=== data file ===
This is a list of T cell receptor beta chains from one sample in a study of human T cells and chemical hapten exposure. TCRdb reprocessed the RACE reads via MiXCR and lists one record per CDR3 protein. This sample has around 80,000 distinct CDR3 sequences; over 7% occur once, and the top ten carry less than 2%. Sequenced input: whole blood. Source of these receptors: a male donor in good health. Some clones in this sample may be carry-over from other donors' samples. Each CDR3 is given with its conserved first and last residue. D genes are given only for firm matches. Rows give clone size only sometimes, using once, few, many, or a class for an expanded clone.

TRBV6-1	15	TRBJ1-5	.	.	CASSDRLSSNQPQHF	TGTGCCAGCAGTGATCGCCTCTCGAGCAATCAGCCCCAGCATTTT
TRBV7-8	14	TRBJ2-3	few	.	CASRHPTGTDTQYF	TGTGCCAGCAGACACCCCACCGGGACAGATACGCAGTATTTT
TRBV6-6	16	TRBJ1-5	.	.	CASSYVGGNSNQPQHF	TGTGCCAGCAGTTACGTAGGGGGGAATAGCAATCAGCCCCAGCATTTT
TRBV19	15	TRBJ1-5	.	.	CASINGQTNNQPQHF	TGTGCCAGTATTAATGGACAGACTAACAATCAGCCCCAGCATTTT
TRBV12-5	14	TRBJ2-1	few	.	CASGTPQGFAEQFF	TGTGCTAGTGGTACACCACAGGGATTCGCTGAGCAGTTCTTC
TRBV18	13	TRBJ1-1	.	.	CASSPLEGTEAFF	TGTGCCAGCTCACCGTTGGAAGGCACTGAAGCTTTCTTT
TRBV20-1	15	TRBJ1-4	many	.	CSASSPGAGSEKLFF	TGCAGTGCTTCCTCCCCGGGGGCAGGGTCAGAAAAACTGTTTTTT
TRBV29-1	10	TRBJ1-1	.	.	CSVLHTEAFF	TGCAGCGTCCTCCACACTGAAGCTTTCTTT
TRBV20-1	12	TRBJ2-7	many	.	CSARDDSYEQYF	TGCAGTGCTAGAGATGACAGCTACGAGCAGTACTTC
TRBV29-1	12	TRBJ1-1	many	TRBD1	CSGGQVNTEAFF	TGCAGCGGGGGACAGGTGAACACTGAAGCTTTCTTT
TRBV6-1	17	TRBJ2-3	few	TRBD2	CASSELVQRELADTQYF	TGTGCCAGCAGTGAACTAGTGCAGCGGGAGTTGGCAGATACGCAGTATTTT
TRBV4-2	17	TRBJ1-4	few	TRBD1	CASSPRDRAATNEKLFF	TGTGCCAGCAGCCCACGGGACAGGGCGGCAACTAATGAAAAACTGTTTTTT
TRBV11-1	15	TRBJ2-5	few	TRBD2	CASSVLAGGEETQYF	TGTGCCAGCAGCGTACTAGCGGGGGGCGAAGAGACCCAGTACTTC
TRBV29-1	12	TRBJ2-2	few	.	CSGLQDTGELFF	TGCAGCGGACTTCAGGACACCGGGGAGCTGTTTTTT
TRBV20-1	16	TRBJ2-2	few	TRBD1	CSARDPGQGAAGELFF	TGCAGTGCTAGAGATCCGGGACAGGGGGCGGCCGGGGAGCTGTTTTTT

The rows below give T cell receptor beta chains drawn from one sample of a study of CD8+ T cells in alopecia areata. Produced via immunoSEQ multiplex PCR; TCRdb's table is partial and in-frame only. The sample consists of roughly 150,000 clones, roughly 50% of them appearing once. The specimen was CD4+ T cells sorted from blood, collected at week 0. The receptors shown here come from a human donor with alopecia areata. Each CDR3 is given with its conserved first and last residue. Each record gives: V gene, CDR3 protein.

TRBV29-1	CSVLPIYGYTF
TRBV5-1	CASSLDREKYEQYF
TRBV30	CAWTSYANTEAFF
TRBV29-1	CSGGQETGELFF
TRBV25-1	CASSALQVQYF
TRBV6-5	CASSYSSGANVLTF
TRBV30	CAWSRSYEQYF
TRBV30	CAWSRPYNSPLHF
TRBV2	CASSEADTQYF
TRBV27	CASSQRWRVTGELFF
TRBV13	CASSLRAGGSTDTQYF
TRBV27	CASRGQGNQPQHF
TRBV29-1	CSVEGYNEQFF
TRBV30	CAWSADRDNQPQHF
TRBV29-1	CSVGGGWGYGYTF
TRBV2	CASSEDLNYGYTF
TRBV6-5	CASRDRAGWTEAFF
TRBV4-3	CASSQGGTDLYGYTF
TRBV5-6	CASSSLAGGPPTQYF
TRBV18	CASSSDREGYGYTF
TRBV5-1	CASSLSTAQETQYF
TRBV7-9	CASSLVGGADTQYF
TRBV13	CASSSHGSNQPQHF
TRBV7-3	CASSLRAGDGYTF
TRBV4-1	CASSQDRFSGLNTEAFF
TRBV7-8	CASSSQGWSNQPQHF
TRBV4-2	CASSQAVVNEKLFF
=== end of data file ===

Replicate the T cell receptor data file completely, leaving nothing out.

This is a list of T cell receptor beta chains from one sample in a study of human T cells and chemical hapten exposure. TCRdb reprocessed the RACE reads via MiXCR and lists one record per CDR3 protein. This sample has around 80,000 distinct CDR3 sequences; over 7% occur once, and the top ten carry less than 2%. Sequenced input: whole blood. Source of these receptors: a male donor in good health. Some clones in this sample may be carry-over from other donors' samples. Each CDR3 is given with its conserved first and last residue. D genes are given only for firm matches. Rows give clone size only sometimes, using once, few, many, or a class for an expanded clone.

TRBV6-1	15	TRBJ1-5	.	.	CASSDRLSSNQPQHF	TGTGCCAGCAGTGATCGCCTCTCGAGCAATCAGCCCCAGCATTTT
TRBV7-8	14	TRBJ2-3	few	.	CASRHPTGTDTQYF	TGTGCCAGCAGACACCCCACCGGGACAGATACGCAGTATTTT
TRBV6-6	16	TRBJ1-5	.	.	CASSYVGGNSNQPQHF	TGTGCCAGCAGTTACGTAGGGGGGAATAGCAATCAGCCCCAGCATTTT
TRBV19	15	TRBJ1-5	.	.	CASINGQTNNQPQHF	TGTGCCAGTATTAATGGACAGACTAACAATCAGCCCCAGCATTTT
TRBV12-5	14	TRBJ2-1	few	.	CASGTPQGFAEQFF	TGTGCTAGTGGTACACCACAGGGATTCGCTGAGCAGTTCTTC
TRBV18	13	TRBJ1-1	.	.	CASSPLEGTEAFF	TGTGCCAGCTCACCGTTGGAAGGCACTGAAGCTTTCTTT
TRBV20-1	15	TRBJ1-4	many	.	CSASSPGAGSEKLFF	TGCAGTGCTTCCTCCCCGGGGGCAGGGTCAGAAAAACTGTTTTTT
TRBV29-1	10	TRBJ1-1	.	.	CSVLHTEAFF	TGCAGCGTCCTCCACACTGAAGCTTTCTTT
TRBV20-1	12	TRBJ2-7	many	.	CSARDDSYEQYF	TGCAGTGCTAGAGATGACAGCTACGAGCAGTACTTC
TRBV29-1	12	TRBJ1-1	many	TRBD1	CSGGQVNTEAFF	TGCAGCGGGGGACAGGTGAACACTGAAGCTTTCTTT
TRBV6-1	17	TRBJ2-3	few	TRBD2	CASSELVQRELADTQYF	TGTGCCAGCAGTGAACTAGTGCAGCGGGAGTTGGCAGATACGCAGTATTTT
TRBV4-2	17	TRBJ1-4	few	TRBD1	CASSPRDRAATNEKLFF	TGTGCCAGCAGCCCACGGGACAGGGCGGCAACTAATGAAAAACTGTTTTTT
TRBV11-1	15	TRBJ2-5	few	TRBD2	CASSVLAGGEETQYF	TGTGCCAGCAGCGTACTAGCGGGGGGCGAAGAGACCCAGTACTTC
TRBV29-1	12	TRBJ2-2	few	.	CSGLQDTGELFF	TGCAGCGGACTTCAGGACACCGGGGAGCTGTTTTTT
TRBV20-1	16	TRBJ2-2	few	TRBD1	CSARDPGQGAAGELFF	TGCAGTGCTAGAGATCCGGGACAGGGGGCGGCCGGGGAGCTGTTTTTT

The rows below give T cell receptor beta chains drawn from one sample of a study of CD8+ T cells in alopecia areata. Produced via immunoSEQ multiplex PCR; TCRdb's table is partial and in-frame only. The sample consists of roughly 150,000 clones, roughly 50% of them appearing once. The specimen was CD4+ T cells sorted from blood, collected at week 0. The receptors shown here come from a human donor with alopecia areata. Each CDR3 is given with its conserved first and last residue. Each record gives: V gene, CDR3 protein.

TRBV29-1	CSVLPIYGYTF
TRBV5-1	CASSLDREKYEQYF
TRBV30	CAWTSYANTEAFF
TRBV29-1	CSGGQETGELFF
TRBV25-1	CASSALQVQYF
TRBV6-5	CASSYSSGANVLTF
TRBV30	CAWSRSYEQYF
TRBV30	CAWSRPYNSPLHF
TRBV2	CASSEADTQYF
TRBV27	CASSQRWRVTGELFF
TRBV13	CASSLRAGGSTDTQYF
TRBV27	CASRGQGNQPQHF
TRBV29-1	CSVEGYNEQFF
TRBV30	CAWSADRDNQPQHF
TRBV29-1	CSVGGGWGYGYTF
TRBV2	CASSEDLNYGYTF
TRBV6-5	CASRDRAGWTEAFF
TRBV4-3	CASSQGGTDLYGYTF
TRBV5-6	CASSSLAGGPPTQYF
TRBV18	CASSSDREGYGYTF
TRBV5-1	CASSLSTAQETQYF
TRBV7-9	CASSLVGGADTQYF
TRBV13	CASSSHGSNQPQHF
TRBV7-3	CASSLRAGDGYTF
TRBV4-1	CASSQDRFSGLNTEAFF
TRBV7-8	CASSSQGWSNQPQHF
TRBV4-2	CASSQAVVNEKLFF